Win7 Professional 64-bit (Dell laptop Intel i7 2.8GHz 8Gb RAM) Nim v0.15.3 Windows: amd64
Here's an amendment to my previous timing. I compiled the Go snippit with standard arguments (I don't know if there's a 'release' mode) and Nim with '-d:release', then ran each executable 20 times.
Nim --- Mean: 0.08501 ms Median: 0.07966 ms Std Dev.: 0.03227 ms Lowest: 0.053365 ms Highest: 0.175821 ms Go --- Mean: 5.949 ms Median: 5.81 ms Std Dev.: 0.5054 ms Lowest: 5.359414 ms Highest: 7.220875 ms
As you can see, Go's garbage collector takes quite a bit longer than Nim's... Although it does have the benefit of being able to handle multiple threads (I think).
Is your conclusion really fair?
The Go benchmark seems to include no special tweaking. Araqs version switched of cycle detection. That may be fine for this small example. But when I have a real word complex program, can I be sure that I can switch of cycle detection? For all my tests with cycle detection enabled I got pause times of about 8ms, which is similar to that what Dom got and what Go offer.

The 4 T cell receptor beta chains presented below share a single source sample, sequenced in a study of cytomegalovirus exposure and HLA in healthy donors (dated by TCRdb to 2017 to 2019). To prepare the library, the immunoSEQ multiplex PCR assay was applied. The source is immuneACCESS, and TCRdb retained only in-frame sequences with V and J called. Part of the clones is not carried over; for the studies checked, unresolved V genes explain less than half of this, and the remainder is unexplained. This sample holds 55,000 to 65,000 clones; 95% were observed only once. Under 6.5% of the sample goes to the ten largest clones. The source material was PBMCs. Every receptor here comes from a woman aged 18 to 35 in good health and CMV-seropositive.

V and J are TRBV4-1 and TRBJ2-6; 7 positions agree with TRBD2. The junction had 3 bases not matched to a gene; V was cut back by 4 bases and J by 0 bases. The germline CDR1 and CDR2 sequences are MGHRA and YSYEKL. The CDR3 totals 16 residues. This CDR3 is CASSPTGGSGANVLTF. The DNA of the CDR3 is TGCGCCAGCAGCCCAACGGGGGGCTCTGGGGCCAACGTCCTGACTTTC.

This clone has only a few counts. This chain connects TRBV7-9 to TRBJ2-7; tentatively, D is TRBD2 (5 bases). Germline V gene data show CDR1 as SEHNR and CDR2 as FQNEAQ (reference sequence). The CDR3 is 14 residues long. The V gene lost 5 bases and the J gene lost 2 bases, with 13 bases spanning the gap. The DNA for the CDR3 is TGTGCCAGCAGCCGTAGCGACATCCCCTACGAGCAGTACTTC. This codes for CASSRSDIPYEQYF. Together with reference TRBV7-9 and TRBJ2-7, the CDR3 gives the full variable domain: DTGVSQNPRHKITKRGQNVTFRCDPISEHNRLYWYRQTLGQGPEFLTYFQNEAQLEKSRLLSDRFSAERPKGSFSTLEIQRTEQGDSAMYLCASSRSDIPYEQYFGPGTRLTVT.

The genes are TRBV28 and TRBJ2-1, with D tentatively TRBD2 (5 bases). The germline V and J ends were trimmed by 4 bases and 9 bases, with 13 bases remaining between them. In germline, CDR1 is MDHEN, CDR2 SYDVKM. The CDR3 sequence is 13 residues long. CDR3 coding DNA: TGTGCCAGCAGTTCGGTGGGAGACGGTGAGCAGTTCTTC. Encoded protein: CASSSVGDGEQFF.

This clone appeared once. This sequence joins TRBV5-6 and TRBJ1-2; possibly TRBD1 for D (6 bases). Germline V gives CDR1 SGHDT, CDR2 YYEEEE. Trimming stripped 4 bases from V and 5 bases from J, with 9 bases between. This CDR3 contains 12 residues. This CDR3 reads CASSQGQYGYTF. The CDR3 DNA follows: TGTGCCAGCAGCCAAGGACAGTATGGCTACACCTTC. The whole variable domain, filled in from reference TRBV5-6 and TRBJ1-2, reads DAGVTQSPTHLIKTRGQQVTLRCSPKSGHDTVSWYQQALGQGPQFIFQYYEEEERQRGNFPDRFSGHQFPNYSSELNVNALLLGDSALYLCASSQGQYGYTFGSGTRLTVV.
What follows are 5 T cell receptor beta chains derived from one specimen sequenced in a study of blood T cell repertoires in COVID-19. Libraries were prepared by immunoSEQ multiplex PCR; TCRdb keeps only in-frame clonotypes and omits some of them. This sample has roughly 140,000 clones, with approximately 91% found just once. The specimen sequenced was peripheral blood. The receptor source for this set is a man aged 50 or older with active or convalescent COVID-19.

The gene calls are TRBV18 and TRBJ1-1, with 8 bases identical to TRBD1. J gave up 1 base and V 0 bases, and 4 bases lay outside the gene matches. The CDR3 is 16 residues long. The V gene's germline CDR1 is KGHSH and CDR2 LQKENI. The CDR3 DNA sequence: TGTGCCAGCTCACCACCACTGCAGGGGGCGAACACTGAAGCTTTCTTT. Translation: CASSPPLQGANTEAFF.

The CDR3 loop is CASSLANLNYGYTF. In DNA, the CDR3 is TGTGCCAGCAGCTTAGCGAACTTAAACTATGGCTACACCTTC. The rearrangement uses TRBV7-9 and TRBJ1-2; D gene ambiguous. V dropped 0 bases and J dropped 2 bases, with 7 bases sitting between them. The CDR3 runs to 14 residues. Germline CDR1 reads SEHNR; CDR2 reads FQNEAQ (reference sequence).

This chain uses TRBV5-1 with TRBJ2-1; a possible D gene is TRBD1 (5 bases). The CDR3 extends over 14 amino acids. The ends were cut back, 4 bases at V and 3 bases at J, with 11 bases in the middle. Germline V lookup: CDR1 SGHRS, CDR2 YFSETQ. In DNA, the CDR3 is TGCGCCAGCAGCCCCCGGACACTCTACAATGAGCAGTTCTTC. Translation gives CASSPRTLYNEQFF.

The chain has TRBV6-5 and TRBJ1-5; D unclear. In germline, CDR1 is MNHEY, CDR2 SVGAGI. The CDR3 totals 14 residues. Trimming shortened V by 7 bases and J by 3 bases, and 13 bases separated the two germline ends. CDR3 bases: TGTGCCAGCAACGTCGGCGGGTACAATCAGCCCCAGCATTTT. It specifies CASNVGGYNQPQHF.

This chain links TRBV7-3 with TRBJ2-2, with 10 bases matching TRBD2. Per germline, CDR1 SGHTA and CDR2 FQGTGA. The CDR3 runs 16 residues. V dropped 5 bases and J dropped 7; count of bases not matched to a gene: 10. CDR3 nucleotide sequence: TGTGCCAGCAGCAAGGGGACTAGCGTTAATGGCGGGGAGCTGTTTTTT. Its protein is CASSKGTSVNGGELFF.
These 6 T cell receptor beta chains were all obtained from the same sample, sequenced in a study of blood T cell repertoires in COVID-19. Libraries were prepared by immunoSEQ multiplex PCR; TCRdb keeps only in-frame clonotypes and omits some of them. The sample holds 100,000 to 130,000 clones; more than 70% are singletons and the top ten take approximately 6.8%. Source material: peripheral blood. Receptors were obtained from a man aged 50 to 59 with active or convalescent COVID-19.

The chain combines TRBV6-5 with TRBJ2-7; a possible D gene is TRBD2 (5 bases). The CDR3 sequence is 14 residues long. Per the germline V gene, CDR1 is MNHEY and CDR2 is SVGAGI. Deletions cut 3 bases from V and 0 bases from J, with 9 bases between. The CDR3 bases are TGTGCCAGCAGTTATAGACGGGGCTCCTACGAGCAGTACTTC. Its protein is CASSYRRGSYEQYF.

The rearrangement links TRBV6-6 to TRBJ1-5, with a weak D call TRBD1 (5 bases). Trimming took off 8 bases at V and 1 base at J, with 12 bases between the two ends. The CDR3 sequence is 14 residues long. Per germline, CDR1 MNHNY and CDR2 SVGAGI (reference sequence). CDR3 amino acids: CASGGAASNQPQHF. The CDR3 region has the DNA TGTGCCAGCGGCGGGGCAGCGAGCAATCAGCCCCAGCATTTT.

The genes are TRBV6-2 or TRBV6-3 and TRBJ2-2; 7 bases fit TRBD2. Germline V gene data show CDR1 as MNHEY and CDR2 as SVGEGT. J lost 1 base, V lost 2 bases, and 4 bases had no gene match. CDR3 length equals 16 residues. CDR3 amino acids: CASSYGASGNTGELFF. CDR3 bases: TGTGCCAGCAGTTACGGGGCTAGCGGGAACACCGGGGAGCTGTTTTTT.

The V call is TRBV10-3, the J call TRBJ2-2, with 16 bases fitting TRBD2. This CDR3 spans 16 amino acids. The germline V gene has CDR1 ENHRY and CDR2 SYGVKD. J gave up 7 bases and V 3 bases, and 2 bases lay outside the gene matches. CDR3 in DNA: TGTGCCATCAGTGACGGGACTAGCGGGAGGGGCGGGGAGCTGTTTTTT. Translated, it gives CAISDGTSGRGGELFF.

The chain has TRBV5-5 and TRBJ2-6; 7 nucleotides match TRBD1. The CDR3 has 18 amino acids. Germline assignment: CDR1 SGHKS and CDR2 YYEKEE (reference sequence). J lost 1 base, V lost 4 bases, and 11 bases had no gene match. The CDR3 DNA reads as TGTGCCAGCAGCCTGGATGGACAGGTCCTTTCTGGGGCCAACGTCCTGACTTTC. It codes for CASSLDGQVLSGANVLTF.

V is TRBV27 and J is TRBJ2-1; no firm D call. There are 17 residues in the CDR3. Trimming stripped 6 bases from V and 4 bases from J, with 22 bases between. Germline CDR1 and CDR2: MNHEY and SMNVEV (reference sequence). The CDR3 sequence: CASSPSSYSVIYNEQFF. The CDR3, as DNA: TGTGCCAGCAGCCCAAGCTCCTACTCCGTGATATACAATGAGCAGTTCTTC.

Turning on cycle detection doesn't seem to affect the pause times for me. I still get sub-millisecond pauses for Araq's Nim snippet.
This is the snippet I'm using:
# Compile and run with 'nim c -r -d:useRealtimeGC -d:release main.nim' import strutils #import times include "$lib/system/timers" const windowSize = 200000 msgCount = 1000000 type Msg = seq[byte] Buffer = seq[Msg] var worst: Nanos proc mkMessage(n: int): Msg = result = newSeq[byte](1024) for i in 0 .. <result.len: result[i] = byte(n) proc pushMsg0(b: var Buffer, highID: int) = # warmup: let m = mkMessage(highID) shallowCopy(b[highID mod windowSize], m) proc pushMsg1(b: var Buffer, highID: int) = # with benchmarking: let start = getTicks() let m = mkMessage(highID) shallowCopy(b[highID mod windowSize], m) let elapsed = getTicks() - start if elapsed > worst: worst = elapsed proc main() = # Don't use GC_disable() and GC_step(). Instead use GC_setMaxPause(). # GC_disableMarkAndSweep() GC_setMaxPause(300) var b = newSeq[Msg](windowSize) # we need to warmup Nim's memory allocator so that not most # of the time is spent in mmap()... Hopefully later versions of Nim # will be smarter and allocate larger pieces from the OS: for i in 0 .. <msgCount: pushMsg0(b, i) # now after warmup, we can measure things: for i in 0 .. <msgCount: pushMsg1(b, i) echo("Worst push time: ", worst, " nano seconds") when isMainModule: main()